While the terms are often used interchangeably, there’s an important distinction between training and development.
Training is designed to equip the beneficiary to perform a specific role or to operate equipment. This means that the goal of any training exercise is pre-determined and clearly defined as competency to perform one or a number of tasks.
Development is concerned with improving the way in which participants show up as human beings. The focus is typically on their ability to connect authentically with others and contribute meaningfully to the contexts in which they spend their time.
Training programmes are focused on a particular field of knowledge and competence, and typically disregard participants’ abilities or experience in other fields.
Development programmes, on the other hand, have no pre-determined development outcomes for participants. Instead, participants must identify their own development goals in order to derive benefit from a programme.
In order for a training programme to be valuable, it must be delivered by a subject matter expert, whether in person or virtually via an e-learning platform. For example, effective first aid training is typically provided by paramedics, empowering participants to provide medical assistance as a first responder, and assessment focuses on the ability to perform specific tasks such as triage and CPR. Both the coursework and assessment are unaffected by the trainee’s qualification, experience or even profession. As a result, it is quite reasonable to deliver first aid training for a combination of matric pupils, sports professionals, corporate executives and mineworkers, as long as all are fluent in the language medium of the programme.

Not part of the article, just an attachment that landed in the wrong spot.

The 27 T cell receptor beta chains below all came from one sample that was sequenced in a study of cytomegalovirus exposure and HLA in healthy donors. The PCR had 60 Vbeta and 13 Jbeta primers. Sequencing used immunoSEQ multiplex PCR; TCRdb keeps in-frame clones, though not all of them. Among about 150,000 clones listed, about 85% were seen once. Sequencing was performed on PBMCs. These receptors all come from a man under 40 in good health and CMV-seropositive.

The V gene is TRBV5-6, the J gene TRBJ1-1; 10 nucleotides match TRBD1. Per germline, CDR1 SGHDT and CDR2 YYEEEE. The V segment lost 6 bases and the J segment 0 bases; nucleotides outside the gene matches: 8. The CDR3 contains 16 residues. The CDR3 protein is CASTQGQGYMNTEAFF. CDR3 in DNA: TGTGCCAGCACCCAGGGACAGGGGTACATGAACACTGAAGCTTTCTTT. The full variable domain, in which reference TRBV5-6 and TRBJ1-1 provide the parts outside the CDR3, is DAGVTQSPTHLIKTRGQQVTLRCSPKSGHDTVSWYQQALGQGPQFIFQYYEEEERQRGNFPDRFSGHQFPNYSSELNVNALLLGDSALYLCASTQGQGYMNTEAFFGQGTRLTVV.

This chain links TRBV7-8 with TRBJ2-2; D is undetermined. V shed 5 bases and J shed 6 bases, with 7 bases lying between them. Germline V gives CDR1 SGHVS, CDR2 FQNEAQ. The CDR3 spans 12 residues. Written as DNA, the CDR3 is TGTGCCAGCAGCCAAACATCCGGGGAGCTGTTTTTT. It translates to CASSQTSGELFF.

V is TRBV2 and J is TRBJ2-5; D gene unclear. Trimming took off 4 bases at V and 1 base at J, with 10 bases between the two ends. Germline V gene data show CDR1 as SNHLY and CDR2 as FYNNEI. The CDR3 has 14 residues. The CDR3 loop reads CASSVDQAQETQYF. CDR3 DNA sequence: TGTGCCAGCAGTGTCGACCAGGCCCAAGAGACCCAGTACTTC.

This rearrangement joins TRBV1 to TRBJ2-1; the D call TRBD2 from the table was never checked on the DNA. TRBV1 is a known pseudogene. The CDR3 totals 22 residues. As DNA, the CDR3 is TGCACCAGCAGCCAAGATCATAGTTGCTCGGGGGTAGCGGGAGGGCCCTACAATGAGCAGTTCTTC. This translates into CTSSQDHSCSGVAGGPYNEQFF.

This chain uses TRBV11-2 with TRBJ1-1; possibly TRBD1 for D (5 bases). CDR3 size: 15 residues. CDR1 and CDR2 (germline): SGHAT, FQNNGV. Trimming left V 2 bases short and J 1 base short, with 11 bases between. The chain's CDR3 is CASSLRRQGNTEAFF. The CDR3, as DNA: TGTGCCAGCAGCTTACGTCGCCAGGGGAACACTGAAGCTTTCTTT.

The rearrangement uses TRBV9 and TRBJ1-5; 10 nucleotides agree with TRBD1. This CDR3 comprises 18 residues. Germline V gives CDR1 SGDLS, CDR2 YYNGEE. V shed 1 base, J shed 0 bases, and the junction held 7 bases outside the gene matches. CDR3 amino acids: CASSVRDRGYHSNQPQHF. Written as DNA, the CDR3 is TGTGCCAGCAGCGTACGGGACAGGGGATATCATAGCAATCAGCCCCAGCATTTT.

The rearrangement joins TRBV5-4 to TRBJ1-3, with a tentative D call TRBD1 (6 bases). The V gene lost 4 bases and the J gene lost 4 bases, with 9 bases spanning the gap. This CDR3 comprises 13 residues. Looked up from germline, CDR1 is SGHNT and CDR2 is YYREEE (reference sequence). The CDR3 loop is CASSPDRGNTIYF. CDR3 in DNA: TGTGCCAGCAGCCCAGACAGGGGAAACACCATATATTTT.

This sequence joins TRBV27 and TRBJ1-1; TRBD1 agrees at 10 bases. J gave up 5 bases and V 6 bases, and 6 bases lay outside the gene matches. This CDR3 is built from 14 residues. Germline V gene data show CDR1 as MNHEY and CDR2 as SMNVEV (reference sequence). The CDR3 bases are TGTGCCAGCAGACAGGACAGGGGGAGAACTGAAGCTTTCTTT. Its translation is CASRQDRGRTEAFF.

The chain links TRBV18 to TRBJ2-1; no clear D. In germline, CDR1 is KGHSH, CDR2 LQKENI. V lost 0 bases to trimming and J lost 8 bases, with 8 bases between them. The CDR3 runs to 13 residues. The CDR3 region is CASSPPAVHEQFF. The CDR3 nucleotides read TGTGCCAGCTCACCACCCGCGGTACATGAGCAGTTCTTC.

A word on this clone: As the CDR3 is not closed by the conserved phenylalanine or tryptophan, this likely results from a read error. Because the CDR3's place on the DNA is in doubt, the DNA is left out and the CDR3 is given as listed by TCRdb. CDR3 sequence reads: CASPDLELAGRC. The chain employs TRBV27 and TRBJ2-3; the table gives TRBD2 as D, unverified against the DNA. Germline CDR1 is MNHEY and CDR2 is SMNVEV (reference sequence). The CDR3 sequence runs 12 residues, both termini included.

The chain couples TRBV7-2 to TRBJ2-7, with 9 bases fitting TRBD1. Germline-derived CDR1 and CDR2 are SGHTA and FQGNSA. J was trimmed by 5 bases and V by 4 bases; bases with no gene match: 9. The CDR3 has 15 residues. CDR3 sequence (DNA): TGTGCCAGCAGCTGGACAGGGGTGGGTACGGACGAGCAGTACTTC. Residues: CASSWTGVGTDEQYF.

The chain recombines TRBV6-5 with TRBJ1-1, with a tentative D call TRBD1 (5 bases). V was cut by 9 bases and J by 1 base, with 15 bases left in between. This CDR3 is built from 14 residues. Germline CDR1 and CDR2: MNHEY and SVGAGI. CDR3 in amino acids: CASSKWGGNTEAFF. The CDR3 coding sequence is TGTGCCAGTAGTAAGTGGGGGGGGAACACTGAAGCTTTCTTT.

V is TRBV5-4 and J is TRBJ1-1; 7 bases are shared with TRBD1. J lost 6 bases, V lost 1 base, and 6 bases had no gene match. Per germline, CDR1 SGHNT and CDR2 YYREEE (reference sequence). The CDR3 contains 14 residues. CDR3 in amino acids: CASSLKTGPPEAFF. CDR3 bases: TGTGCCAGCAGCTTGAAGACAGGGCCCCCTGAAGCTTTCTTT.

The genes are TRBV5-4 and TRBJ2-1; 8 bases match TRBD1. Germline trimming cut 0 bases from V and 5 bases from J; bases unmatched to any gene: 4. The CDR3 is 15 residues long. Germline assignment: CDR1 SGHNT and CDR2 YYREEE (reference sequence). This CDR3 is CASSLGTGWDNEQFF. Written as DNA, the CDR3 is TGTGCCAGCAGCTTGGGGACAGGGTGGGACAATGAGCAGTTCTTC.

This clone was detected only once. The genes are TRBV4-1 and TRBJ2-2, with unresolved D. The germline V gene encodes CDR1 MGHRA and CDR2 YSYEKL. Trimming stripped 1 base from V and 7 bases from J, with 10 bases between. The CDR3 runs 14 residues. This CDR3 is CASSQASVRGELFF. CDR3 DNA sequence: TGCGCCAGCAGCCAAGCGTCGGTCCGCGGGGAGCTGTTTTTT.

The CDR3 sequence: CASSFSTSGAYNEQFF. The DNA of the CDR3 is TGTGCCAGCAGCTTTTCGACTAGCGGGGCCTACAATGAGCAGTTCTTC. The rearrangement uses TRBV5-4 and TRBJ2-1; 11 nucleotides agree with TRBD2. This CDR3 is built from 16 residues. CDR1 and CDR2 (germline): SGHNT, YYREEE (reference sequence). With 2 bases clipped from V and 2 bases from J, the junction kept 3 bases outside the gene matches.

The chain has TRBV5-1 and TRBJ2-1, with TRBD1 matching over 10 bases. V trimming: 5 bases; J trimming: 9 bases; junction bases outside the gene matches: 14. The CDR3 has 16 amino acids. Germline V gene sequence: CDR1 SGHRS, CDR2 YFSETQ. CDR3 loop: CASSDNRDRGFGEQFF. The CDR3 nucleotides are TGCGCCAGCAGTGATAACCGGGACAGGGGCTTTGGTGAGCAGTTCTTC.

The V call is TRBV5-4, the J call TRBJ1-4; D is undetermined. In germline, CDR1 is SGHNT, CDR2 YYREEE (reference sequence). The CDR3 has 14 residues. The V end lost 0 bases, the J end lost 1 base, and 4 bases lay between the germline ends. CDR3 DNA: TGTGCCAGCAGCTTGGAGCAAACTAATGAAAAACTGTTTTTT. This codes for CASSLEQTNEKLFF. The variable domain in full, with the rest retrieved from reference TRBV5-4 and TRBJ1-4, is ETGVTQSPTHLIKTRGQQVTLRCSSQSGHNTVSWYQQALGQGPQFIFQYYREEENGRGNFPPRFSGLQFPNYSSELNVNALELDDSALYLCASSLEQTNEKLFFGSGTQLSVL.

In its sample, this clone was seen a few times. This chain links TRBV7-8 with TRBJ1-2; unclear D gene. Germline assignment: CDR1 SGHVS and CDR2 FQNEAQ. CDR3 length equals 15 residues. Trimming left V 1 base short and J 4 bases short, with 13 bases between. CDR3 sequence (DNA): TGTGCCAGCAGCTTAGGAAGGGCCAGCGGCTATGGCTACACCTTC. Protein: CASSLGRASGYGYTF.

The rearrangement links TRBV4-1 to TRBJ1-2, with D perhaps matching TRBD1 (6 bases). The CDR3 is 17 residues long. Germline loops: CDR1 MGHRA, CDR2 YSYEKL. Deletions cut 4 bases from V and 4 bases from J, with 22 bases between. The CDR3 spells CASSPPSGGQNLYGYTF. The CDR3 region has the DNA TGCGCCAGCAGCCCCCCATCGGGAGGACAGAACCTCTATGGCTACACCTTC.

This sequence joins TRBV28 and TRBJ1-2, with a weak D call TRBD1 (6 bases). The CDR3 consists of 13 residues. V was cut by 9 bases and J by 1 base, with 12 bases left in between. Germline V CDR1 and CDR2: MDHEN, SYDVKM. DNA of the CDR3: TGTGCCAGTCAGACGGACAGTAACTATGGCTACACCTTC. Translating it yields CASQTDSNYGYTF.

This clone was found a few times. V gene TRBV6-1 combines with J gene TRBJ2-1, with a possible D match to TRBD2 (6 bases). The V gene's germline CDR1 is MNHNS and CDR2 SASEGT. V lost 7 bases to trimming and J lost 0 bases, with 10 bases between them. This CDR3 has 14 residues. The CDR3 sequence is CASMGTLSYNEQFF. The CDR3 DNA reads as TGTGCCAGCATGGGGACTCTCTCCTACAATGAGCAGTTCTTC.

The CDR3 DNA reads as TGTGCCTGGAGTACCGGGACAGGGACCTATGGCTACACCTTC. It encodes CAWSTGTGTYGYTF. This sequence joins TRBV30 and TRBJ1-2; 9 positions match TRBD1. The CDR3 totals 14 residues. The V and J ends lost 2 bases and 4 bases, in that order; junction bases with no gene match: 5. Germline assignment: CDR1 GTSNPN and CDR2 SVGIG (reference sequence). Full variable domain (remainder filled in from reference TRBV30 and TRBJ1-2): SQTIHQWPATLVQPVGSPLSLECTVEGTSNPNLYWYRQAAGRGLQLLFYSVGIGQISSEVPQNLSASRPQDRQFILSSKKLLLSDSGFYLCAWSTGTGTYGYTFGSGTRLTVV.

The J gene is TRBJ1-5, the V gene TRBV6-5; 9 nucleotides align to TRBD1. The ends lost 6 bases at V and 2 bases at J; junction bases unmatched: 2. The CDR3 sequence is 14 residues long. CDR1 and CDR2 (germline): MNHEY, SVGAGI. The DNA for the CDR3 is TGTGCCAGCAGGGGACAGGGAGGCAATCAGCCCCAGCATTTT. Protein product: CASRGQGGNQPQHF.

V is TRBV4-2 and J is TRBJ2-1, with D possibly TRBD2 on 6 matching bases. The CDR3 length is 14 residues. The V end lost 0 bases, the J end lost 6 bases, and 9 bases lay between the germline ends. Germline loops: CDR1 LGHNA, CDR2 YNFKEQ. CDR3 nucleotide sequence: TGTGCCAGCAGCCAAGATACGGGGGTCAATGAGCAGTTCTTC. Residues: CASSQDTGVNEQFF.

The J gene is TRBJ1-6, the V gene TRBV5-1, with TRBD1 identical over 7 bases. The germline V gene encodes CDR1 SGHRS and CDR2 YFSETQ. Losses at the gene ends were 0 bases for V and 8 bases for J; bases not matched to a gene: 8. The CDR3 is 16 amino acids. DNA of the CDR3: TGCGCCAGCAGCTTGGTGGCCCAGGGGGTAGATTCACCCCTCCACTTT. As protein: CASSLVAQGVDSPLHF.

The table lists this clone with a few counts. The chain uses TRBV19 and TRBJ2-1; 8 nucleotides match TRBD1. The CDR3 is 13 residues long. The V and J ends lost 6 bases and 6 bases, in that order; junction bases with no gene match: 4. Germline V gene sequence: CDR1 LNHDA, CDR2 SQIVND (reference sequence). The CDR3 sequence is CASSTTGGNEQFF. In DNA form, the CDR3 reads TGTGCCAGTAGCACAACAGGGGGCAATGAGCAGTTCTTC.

For a development programme to be effective, it must be delivered by a skilled facilitator who is able to spark the participant’s desire to grow through an enriching experience that both challenges their perspective and encourages openness.
In contrast to training programmes, development programmes rely heavily on participants’ willingness to make themselves vulnerable and contribute authentically by sharing their experience and perspectives. Effective assessment of personal development focuses on a participant’s ability to demonstrate the required level of awareness, maturity and insight in a particular field. For example, an effective leader as coach programme facilitates a shift in a participant’s way of being rather than in their ability to perform specific functions or even apply a particular technique or coaching model in dealing with team members.
Training, then, is concerned with what needs to be done, while development focuses on how one shows up. Both are critically important in any organisation because the achievement of organisational goals requires a purposeful blend of strategy and culture to ensure that everyone understands what to focus on and appreciates how they need to work together to get there.
Malcolm Ferguson is Academy Head at TowerStone.